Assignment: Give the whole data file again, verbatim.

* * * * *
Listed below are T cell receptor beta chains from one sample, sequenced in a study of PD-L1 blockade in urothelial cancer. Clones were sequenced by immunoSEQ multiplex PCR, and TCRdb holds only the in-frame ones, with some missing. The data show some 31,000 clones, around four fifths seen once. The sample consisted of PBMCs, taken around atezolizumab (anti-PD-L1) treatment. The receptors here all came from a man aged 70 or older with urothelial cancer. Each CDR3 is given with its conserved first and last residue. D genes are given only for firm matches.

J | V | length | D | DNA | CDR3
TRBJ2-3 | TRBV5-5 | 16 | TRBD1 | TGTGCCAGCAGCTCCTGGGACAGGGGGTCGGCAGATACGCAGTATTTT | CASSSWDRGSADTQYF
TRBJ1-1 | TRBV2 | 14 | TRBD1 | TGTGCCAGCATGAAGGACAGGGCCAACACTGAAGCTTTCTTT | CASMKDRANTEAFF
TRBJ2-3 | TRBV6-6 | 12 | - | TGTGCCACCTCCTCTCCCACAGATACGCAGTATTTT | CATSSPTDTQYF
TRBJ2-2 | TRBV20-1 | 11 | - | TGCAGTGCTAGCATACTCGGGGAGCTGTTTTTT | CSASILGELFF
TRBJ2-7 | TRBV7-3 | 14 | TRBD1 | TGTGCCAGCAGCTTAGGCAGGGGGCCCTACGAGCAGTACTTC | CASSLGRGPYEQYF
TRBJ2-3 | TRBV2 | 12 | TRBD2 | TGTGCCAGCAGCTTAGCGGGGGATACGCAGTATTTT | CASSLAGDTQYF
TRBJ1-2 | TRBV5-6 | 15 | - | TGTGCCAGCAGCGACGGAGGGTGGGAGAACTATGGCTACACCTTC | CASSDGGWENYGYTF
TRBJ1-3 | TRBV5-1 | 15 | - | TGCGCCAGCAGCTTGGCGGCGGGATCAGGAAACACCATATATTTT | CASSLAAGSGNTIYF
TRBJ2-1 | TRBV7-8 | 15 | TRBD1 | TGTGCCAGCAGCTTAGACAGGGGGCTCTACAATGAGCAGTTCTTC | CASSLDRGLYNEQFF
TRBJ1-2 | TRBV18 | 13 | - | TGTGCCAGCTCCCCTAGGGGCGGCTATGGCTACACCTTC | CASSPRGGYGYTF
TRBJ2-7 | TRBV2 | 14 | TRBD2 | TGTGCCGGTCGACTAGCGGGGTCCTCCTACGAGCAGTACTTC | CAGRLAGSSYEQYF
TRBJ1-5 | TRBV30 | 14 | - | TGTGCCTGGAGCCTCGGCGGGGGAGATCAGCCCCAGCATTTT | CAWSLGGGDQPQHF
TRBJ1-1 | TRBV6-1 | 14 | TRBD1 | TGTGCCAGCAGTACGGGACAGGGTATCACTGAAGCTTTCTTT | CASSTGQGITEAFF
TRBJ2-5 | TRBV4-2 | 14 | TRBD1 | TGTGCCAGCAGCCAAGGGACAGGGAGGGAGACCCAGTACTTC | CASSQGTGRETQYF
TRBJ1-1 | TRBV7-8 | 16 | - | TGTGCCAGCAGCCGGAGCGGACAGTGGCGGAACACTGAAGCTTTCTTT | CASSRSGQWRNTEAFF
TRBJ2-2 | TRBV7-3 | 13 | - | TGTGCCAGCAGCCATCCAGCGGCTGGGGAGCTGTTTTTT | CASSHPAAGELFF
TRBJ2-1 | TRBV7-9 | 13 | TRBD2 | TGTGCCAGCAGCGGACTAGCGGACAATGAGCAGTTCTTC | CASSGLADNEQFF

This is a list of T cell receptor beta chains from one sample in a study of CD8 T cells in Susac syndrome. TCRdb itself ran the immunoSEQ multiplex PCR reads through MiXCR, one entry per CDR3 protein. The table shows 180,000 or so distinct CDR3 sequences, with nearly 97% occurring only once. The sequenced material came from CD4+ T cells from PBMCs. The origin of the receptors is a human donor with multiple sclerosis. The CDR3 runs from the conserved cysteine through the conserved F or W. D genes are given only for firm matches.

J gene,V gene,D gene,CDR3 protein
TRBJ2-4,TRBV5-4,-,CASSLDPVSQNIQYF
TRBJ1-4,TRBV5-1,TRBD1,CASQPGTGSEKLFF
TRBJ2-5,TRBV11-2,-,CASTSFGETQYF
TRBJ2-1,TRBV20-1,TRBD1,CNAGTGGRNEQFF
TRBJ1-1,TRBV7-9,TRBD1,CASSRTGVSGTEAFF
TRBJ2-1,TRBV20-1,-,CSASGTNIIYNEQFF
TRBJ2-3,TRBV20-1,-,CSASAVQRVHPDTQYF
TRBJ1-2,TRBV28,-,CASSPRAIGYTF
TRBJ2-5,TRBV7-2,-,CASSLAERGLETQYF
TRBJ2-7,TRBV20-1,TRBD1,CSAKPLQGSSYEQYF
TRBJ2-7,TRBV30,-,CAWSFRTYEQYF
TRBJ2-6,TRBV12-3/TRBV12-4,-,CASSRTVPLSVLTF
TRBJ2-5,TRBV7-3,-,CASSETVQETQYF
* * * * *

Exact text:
Listed below are T cell receptor beta chains from one sample, sequenced in a study of PD-L1 blockade in urothelial cancer. Clones were sequenced by immunoSEQ multiplex PCR, and TCRdb holds only the in-frame ones, with some missing. The data show some 31,000 clones, around four fifths seen once. The sample consisted of PBMCs, taken around atezolizumab (anti-PD-L1) treatment. The receptors here all came from a man aged 70 or older with urothelial cancer. Each CDR3 is given with its conserved first and last residue. D genes are given only for firm matches.

J | V | length | D | DNA | CDR3
TRBJ2-3 | TRBV5-5 | 16 | TRBD1 | TGTGCCAGCAGCTCCTGGGACAGGGGGTCGGCAGATACGCAGTATTTT | CASSSWDRGSADTQYF
TRBJ1-1 | TRBV2 | 14 | TRBD1 | TGTGCCAGCATGAAGGACAGGGCCAACACTGAAGCTTTCTTT | CASMKDRANTEAFF
TRBJ2-3 | TRBV6-6 | 12 | - | TGTGCCACCTCCTCTCCCACAGATACGCAGTATTTT | CATSSPTDTQYF
TRBJ2-2 | TRBV20-1 | 11 | - | TGCAGTGCTAGCATACTCGGGGAGCTGTTTTTT | CSASILGELFF
TRBJ2-7 | TRBV7-3 | 14 | TRBD1 | TGTGCCAGCAGCTTAGGCAGGGGGCCCTACGAGCAGTACTTC | CASSLGRGPYEQYF
TRBJ2-3 | TRBV2 | 12 | TRBD2 | TGTGCCAGCAGCTTAGCGGGGGATACGCAGTATTTT | CASSLAGDTQYF
TRBJ1-2 | TRBV5-6 | 15 | - | TGTGCCAGCAGCGACGGAGGGTGGGAGAACTATGGCTACACCTTC | CASSDGGWENYGYTF
TRBJ1-3 | TRBV5-1 | 15 | - | TGCGCCAGCAGCTTGGCGGCGGGATCAGGAAACACCATATATTTT | CASSLAAGSGNTIYF
TRBJ2-1 | TRBV7-8 | 15 | TRBD1 | TGTGCCAGCAGCTTAGACAGGGGGCTCTACAATGAGCAGTTCTTC | CASSLDRGLYNEQFF
TRBJ1-2 | TRBV18 | 13 | - | TGTGCCAGCTCCCCTAGGGGCGGCTATGGCTACACCTTC | CASSPRGGYGYTF
TRBJ2-7 | TRBV2 | 14 | TRBD2 | TGTGCCGGTCGACTAGCGGGGTCCTCCTACGAGCAGTACTTC | CAGRLAGSSYEQYF
TRBJ1-5 | TRBV30 | 14 | - | TGTGCCTGGAGCCTCGGCGGGGGAGATCAGCCCCAGCATTTT | CAWSLGGGDQPQHF
TRBJ1-1 | TRBV6-1 | 14 | TRBD1 | TGTGCCAGCAGTACGGGACAGGGTATCACTGAAGCTTTCTTT | CASSTGQGITEAFF
TRBJ2-5 | TRBV4-2 | 14 | TRBD1 | TGTGCCAGCAGCCAAGGGACAGGGAGGGAGACCCAGTACTTC | CASSQGTGRETQYF
TRBJ1-1 | TRBV7-8 | 16 | - | TGTGCCAGCAGCCGGAGCGGACAGTGGCGGAACACTGAAGCTTTCTTT | CASSRSGQWRNTEAFF
TRBJ2-2 | TRBV7-3 | 13 | - | TGTGCCAGCAGCCATCCAGCGGCTGGGGAGCTGTTTTTT | CASSHPAAGELFF
TRBJ2-1 | TRBV7-9 | 13 | TRBD2 | TGTGCCAGCAGCGGACTAGCGGACAATGAGCAGTTCTTC | CASSGLADNEQFF

This is a list of T cell receptor beta chains from one sample in a study of CD8 T cells in Susac syndrome. TCRdb itself ran the immunoSEQ multiplex PCR reads through MiXCR, one entry per CDR3 protein. The table shows 180,000 or so distinct CDR3 sequences, with nearly 97% occurring only once. The sequenced material came from CD4+ T cells from PBMCs. The origin of the receptors is a human donor with multiple sclerosis. The CDR3 runs from the conserved cysteine through the conserved F or W. D genes are given only for firm matches.

J gene,V gene,D gene,CDR3 protein
TRBJ2-4,TRBV5-4,-,CASSLDPVSQNIQYF
TRBJ1-4,TRBV5-1,TRBD1,CASQPGTGSEKLFF
TRBJ2-5,TRBV11-2,-,CASTSFGETQYF
TRBJ2-1,TRBV20-1,TRBD1,CNAGTGGRNEQFF
TRBJ1-1,TRBV7-9,TRBD1,CASSRTGVSGTEAFF
TRBJ2-1,TRBV20-1,-,CSASGTNIIYNEQFF
TRBJ2-3,TRBV20-1,-,CSASAVQRVHPDTQYF
TRBJ1-2,TRBV28,-,CASSPRAIGYTF
TRBJ2-5,TRBV7-2,-,CASSLAERGLETQYF
TRBJ2-7,TRBV20-1,TRBD1,CSAKPLQGSSYEQYF
TRBJ2-7,TRBV30,-,CAWSFRTYEQYF
TRBJ2-6,TRBV12-3/TRBV12-4,-,CASSRTVPLSVLTF
TRBJ2-5,TRBV7-3,-,CASSETVQETQYF